Compression gloves are worn during exercise for the same purpose as tennis gloves: to help relieve pain and help circulation in the fingers. They function by lightly pressing on the small veins in the hands to promote healthy blood flow, even while preventing inflammation which may contribute to joint pain: such as osteoarthritis. As stated, these types of gloves are designed to do two things. They provide support to the fingers and provide circulation to the hands. To further improve circulation, they may be used during exercise.
The most common symptom of swelling is the fact that the fingertips become swollen, either slightly red or a bit bluish in color, due to capillary migration or fluid build-up. The usual treatment for this is ice, followed by topical anesthetics or anti-inflammatories. It's important to remember that ice causes vasoconstriction, which decreases blood flow in the area. On the other hand, topical anesthetics and anti-inflammatories relax the capillaries and lymph nodes. This allows the blood to flow back to the area, relieving the swelling and relieving pain.
What are some of the other key features of Compression Gloves? Two of the most common complaints from patients are swelling and inflammation. Swelling is most often caused by the accumulation of fluid from within the hand, such as from edema; this usually occurs in the fingers, hands, and wrists. Inflammation often occurs when the skin becomes irritated from friction with clothing, from exercise, or as a result of an injury.
Some of the ways that these gloves reduce swelling and inflammation include increasing blood flow to the area, increasing the flexibility of the muscles, and decreasing inflammation and pain by constricting the capillaries around the joints. There are three main types of compression gloves: Compression Sleeves, Compression Mittens, and Thermo-coagulation. All three provide similar results - they all help reduce swelling and decrease pain. Here we'll go over the specifics of each type of glove and some specific examples of how they compare.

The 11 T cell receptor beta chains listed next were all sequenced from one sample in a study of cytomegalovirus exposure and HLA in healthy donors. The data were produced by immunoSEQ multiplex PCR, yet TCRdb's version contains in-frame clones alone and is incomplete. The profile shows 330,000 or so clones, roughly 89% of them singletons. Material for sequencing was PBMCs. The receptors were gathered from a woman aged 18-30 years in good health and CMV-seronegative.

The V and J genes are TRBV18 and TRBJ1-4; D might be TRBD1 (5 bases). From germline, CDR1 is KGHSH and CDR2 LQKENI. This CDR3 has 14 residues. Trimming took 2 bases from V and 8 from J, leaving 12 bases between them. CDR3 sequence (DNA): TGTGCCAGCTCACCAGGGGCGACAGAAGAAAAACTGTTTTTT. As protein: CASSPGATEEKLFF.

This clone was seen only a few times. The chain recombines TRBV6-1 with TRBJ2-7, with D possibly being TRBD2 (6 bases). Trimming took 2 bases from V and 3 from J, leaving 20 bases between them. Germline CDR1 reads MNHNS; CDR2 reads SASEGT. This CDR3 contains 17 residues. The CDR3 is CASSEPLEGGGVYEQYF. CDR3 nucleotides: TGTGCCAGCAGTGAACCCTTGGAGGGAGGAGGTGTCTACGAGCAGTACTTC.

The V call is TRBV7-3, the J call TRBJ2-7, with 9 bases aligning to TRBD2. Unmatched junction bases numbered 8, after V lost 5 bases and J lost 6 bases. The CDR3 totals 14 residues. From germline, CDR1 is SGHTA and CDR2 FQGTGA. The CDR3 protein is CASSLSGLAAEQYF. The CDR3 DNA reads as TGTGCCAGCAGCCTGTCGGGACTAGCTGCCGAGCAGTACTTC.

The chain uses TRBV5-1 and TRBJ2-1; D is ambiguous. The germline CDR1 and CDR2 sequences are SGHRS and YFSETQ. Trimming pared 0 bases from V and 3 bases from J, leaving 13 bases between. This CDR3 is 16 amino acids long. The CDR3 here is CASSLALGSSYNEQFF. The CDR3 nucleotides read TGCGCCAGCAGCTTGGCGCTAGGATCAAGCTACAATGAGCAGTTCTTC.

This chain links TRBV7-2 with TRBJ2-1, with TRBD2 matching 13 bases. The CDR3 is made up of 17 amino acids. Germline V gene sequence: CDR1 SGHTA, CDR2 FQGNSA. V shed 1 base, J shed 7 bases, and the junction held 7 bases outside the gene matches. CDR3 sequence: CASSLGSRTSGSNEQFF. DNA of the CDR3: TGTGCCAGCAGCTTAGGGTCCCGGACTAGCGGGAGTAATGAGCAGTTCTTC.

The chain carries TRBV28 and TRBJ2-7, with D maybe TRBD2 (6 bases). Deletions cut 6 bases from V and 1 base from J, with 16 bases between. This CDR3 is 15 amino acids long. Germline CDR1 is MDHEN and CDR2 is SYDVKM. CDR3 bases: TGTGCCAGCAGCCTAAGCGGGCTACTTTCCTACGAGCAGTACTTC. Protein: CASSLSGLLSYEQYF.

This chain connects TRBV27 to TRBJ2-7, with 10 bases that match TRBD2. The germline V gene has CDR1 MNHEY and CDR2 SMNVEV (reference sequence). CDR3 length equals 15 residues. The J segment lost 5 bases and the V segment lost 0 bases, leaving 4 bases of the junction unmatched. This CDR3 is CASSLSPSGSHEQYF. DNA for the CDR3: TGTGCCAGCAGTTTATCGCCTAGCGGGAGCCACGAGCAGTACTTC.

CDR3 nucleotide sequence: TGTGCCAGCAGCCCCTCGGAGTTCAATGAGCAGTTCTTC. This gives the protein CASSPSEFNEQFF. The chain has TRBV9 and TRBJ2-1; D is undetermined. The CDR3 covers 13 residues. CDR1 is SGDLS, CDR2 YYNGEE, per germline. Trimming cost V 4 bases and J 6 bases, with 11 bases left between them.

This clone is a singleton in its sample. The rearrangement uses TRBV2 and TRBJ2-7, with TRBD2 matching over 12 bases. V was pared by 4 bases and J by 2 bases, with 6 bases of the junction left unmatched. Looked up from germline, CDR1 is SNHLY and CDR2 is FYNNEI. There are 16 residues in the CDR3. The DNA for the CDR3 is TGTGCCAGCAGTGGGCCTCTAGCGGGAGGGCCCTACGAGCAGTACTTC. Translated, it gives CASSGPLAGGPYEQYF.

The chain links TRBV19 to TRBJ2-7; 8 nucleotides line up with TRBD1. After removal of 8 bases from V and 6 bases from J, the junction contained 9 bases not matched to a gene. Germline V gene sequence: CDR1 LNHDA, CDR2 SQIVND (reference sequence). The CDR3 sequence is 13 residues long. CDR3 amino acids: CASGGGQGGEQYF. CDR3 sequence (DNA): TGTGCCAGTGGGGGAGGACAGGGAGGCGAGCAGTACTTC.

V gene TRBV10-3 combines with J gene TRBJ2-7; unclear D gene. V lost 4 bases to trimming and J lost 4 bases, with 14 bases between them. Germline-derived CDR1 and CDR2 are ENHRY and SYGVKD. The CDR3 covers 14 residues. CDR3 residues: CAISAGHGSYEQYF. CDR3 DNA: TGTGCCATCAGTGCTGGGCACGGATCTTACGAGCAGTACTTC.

The compression gloves, known as compression sleeves, are placed over the hands and can be worn under any situation except when doing work. They're worn beneath a suit and are primarily used to reduce sweating in the hands (as much as possible) and to reduce moisture build-up in the pockets of the hands. They also offer some measure of support for the wrists and forearms. These sleeves can be worn by people with sweaty hands, but if you suffer from sweaty palms, you may not want to use this type.
The next type of compression glove is the Thermo-coagulation glove. This is similar to a typical cotton sock; the difference is that instead of providing moisture management, the Thermo-coagulation glove provides heat management. Wearing this glove can promote healing of the skin by causing increased blood flow to the affected area, and the increased circulation helps get rid of the dry, itchy skin cells that make the hands painful. For people who wear dentures, this is one of the best compression gloves to buy because it can also help to prevent the drying out of your dentures.
Compression gloves are great for anyone who works in an environment where their hands come into contact with a lot of different materials, from coffee cups to his or her computer keyboard. One of the most common reasons to purchase a pair of gloves like these is for work. If you spend a lot of time working on your keyboard, you might have knick-knacks like pencils, rubber bands, or magnets that can rub off your fingers. By wearing a pair of gloves that allow you to feel comfortable while at the same time protecting your fingers, you'll avoid this discomfort. Wearing a rubber band around your wrist while washing the car is another good example - the moisture from the water will help to relieve any pain that may occur from rubbing against a rubber band.
If you frequently wear your gloves to work, you should get a pair with double-stitch construction and one with arch protection. This is important because they prevent your palms and joints from becoming inflamed, which is what causes most of the pain associated with wearing a glove. Some people choose to wear their Raynaud's Gloves when working with electrical equipment or with other objects that induce enough motion to trigger Raynaud's Syndrome.